In 2009, Ed was asked to take over the Northern Virginia Capital Defender Office, located in Arlington and Fairfax, Virginia, to lead an office representing persons facing the possibility of the death penalty in jurisdictions across Northern Virginia at the trial-level and direct appeal stages. Before the trial courts, Ed and his team successfully kept 15 clients from receiving death sentences. On appeal, Ed's office vacated the death sentence of a client who had been represented by different counsel at his trial; Ed also assisted an executive clemency appeal and addressed clients' legal needs post-conviction. Ed's work was capped by the 2018 life verdict at trial for a client who had killed his wife and a police officer in the same incident in a county whose prosecutor had never before failed to obtain a jury's death sentence in a half-century in office.
Ed brings his successful style of thoughtful, creative, compassionate, and client-centered representation to white collar and criminal defense clients in federal court, DC Superior Court, and trial courts across Virginia, particularly in the cities and counties in Northern Virginia.
Ed is licensed to practice law in DC, Virginia, New York, and New Jersey, as well as the federal courts in DC, Maryland, and Virginia.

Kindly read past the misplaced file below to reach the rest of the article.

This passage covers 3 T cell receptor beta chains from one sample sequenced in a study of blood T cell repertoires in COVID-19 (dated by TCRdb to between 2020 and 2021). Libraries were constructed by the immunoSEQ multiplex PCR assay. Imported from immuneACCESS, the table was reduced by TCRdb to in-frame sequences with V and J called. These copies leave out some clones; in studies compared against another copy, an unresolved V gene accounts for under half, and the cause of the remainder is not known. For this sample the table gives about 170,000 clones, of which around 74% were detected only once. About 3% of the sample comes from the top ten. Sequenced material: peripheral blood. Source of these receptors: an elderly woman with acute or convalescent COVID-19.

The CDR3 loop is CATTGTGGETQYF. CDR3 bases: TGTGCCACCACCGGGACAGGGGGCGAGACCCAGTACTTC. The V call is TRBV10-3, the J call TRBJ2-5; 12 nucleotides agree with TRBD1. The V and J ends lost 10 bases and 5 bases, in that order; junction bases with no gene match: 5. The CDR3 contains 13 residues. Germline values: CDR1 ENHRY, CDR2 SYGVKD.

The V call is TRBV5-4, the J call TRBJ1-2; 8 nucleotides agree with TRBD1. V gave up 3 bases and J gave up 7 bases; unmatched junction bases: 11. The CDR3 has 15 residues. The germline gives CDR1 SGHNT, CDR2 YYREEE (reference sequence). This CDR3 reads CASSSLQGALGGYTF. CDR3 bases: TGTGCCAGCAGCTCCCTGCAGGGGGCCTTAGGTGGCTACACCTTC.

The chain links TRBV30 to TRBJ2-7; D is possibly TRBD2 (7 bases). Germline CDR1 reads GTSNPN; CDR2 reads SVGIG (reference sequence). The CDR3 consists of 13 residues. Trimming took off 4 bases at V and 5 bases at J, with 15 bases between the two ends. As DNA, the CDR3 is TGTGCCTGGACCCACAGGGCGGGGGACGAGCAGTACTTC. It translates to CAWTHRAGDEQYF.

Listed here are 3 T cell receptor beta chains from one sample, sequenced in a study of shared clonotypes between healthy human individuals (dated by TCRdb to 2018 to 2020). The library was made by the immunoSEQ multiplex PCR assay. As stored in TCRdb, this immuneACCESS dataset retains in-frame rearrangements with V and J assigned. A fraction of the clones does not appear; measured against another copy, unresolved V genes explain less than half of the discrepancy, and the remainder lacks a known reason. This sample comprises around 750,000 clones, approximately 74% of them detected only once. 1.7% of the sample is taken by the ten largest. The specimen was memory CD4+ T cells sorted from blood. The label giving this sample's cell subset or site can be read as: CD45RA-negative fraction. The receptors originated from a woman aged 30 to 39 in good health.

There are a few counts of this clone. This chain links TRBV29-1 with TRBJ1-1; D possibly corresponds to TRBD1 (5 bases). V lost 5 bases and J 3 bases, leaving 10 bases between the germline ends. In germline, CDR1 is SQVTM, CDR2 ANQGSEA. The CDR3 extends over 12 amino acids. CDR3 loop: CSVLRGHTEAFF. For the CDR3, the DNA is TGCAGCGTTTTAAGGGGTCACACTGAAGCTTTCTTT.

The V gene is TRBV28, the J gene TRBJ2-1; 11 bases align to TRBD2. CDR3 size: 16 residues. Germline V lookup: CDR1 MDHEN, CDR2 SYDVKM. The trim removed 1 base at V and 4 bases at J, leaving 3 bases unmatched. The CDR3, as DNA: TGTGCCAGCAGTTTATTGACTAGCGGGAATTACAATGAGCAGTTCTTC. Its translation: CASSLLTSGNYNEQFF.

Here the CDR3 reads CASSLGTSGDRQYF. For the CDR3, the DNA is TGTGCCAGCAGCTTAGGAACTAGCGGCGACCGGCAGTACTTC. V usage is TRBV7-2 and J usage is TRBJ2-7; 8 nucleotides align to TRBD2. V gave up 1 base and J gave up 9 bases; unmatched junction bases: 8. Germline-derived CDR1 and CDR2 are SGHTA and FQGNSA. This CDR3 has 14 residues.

Ed's Honors, Awards, and Memberships
Honors and Awards
a 2018 Best Lawyer in Criminal Defense Practice in Northern Virginia, Northern Virginia Magazine
Bill Geimer Award Recipient for dedicated capital defense, presented by Virginia Capital Case Clearinghouse, Washington & Lee School of Law (2017-18)
Spirit of the Law Award, Forensic and Legal Psychology Program, Marymount University (2015)
Kutak-Dodds Prize, National Legal Aid & Defender Association (2014)
President's Commendation, National Association of Criminal Defense Lawyers (2010)
President's Commendation, National Association of Criminal Defense Lawyers (2006)
Mary McCarthy Fellowship in Public Interest Law, Yale Law School (1992)
National Association of Criminal Defense Attorneys (NACDL)
District of Columbia Association of Criminal Defense Attorneys (DCCDL)
Virginia Association of Criminal Defense Attorneys (VACDL)
District of Columbia Superior Court Trial Lawyers Association (SCTLA)
National Association for Public Defense (NAPD)